Alvarez & Marsal unveils discontent with Disclosure Pilot Scheme

In litigation, data matters more than ever, but the way disclosure is now being handled is causing some concern within the legal sector. New research from Alvarez and Marsal (A&M) highlights serious questions on the part of senior legal professionals as to whether the pilot is fit for purpose.

Firstly, a recap on the Disclosure Pilot Scheme

The Disclosure Pilot Scheme (DPS) was introduced in 2018 by the Disclosure Working Group, in response to concerns that the existing framework for document disclosures in legal cases needed a significant overview.

The DPS has been active in the Business and Property Courts in England and Wales since January 2019. The pilot was designed to mitigate some of the “excessive costs, scale and complexity”1 experienced by parties under the previous set of standards for disclosure.

The pilot has introduced new processes and choices for legal practitioners, and other relevant stakeholders, in an effort to make the disclosure process more “proportionate and efficient,” in the words of the Disclosure Working Group (DWG).

The DPS was originally designed to run for two years, up to January 2021. In 2020, Professor Rachael Mulheron of Queen Mary University of London published a Third Interim Report,2 which recommended a 12-month extension to the duration of the pilot. As such, the pilot is presently set to run to the end of 2021.

Perceptions of the pilot scheme as it stands

With the scheme having been live for more than two years, A&M interviewed 250 senior lawyers at UK law firms in early 2021 to better understand the impact of the pilot scheme on the legal sector.

The views of the legal profession reflect dissatisfaction with the pilot as things stand. 70% of respondents judged that the scheme is not fit for purpose, with almost all respondents (97%) expressing dissatisfaction with aspects of the pilot.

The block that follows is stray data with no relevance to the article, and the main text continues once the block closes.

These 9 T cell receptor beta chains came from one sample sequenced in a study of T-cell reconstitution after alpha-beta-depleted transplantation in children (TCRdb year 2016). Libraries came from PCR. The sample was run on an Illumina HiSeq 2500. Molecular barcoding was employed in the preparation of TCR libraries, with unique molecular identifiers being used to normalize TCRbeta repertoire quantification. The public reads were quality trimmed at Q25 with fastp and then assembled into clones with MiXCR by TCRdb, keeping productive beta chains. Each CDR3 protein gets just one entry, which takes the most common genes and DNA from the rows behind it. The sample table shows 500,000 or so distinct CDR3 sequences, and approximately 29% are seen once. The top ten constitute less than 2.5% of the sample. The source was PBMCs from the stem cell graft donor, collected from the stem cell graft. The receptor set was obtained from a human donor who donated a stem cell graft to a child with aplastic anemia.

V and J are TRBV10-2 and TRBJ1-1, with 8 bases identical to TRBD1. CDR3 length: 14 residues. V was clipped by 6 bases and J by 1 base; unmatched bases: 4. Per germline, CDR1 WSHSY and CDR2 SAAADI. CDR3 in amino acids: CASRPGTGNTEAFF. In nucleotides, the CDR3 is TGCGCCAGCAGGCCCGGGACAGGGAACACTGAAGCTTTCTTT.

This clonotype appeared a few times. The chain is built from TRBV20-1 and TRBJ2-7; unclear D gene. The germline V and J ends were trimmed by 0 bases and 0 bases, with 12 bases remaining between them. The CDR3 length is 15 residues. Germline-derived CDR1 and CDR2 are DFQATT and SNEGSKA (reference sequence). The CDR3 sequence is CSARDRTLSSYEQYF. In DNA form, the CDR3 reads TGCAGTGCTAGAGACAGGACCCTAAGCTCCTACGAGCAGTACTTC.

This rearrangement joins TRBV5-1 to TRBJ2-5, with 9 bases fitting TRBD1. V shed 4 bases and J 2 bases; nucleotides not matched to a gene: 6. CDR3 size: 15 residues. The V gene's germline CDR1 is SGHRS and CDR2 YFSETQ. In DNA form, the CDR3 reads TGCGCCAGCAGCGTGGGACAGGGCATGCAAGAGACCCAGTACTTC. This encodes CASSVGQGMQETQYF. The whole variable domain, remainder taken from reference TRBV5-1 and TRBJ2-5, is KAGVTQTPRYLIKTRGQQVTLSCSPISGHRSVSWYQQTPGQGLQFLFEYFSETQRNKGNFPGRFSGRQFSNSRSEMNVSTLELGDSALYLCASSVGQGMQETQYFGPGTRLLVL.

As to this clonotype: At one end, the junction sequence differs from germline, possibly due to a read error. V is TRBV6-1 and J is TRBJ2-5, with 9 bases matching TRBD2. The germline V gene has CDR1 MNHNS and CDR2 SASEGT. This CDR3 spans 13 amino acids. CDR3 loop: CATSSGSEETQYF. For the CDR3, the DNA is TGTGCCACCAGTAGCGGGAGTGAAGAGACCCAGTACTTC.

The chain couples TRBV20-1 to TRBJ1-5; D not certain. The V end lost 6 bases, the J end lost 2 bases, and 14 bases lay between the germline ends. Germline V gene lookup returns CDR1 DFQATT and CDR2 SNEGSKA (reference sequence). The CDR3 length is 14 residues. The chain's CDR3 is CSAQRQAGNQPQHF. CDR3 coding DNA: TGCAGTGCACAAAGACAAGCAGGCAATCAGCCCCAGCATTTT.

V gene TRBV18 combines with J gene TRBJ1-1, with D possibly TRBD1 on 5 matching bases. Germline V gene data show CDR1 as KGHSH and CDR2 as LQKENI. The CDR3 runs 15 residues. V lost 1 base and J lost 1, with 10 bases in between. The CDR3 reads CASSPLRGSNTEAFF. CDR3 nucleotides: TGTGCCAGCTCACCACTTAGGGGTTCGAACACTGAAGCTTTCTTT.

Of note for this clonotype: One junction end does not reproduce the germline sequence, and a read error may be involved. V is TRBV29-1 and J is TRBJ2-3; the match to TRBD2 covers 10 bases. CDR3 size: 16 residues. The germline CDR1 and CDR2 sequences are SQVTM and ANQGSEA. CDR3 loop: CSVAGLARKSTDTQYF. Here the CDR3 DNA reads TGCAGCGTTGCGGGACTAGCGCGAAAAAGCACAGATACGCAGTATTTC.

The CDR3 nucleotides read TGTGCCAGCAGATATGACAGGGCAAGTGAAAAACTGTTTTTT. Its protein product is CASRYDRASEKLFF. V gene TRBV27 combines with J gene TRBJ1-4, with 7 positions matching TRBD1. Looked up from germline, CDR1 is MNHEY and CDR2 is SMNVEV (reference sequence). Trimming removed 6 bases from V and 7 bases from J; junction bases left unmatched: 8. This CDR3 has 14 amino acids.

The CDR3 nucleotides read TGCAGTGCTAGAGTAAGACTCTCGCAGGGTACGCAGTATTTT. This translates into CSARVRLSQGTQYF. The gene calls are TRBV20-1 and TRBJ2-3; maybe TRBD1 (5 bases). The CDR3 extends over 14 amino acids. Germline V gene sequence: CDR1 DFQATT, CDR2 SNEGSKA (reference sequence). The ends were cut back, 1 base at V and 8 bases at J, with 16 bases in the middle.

Meanwhile, bringing more choice into the disclosure process may have created new problems. 58% of respondents said that opposing parties agreed on which model to use for disclosures less than half the time. Parties having very different ideas as to what should and should not be disclosed early on does not exactly establish an open and conciliatory tone in the litigation process. Indeed, almost three-quarters (74%) of survey respondents agreed with the statement that the DPS had exacerbated the adversarial litigation environment.

The importance of technology in disclosure

A&M’s survey also highlighted aspects of positive change being driven by the pilot. A healthy majority of respondents reported engaging with models that had not been available prior to the pilot. A new approach to disclosures also led to more involvement with technology experts: 68% of respondents used technology experts from the start of the disclosure process. Access to technology helped determine the choice of disclosure model for 85% of respondents.

Assessing the results of A&M’s research, Phil Beckett, Managing Director and Head of Disputes & Investigations for Europe and the Middle East, says: “It is heartening to see that technology and expert advice is part and parcel of completing disclosure requests quickly and efficiently. All the same, there is a danger that rather than making it easier for parties to agree on the right way to deal with relevant documentation, the scheme may instead be placing further barriers between parties in the crucial early stages of disputes.”

Dan Wyatt, a partner at RPC, also commented on A&M’s findings, stating: “The benefits of using technology in disclosure have been obvious for many years. This survey result shows that lawyers acknowledge that, and that technology is playing an influential part in how disclosure is conducted.”


Although the DPS has helped open up more choice for parties dealing with disclosure requests, Alvarez & Marsal’s survey of senior lawyers with experience using the scheme has highlighted inadequacies and frustrations.

It is worth questioning whether a model-based approach to disclosure is the right one given the inherently adversarial litigation environment. Certainly, a high proportion of respondents agreed that litigation is being made more confrontational, not less, by the creation of an additional decision- making stage concerning model selections.

Another factor that needs to be considered is whether the DPS has had enough time to become a fully integrated part of the disclosure culture within the legal sector. Although the scheme has already been extended once, COVID-19’s effects may have hampered adoption of the scheme’s best practices and principles.

The Civil Procedure Rule Committee itself said that the pilot was “intended to effect a culture change”, and it is fair to question whether remote working has prevented the DPS from taking full effect.

Regardless of this, a majority of respondents stated that as things stand, the DPS is not fit for purpose. The clock is ticking to resolve these issues, and something needs to change.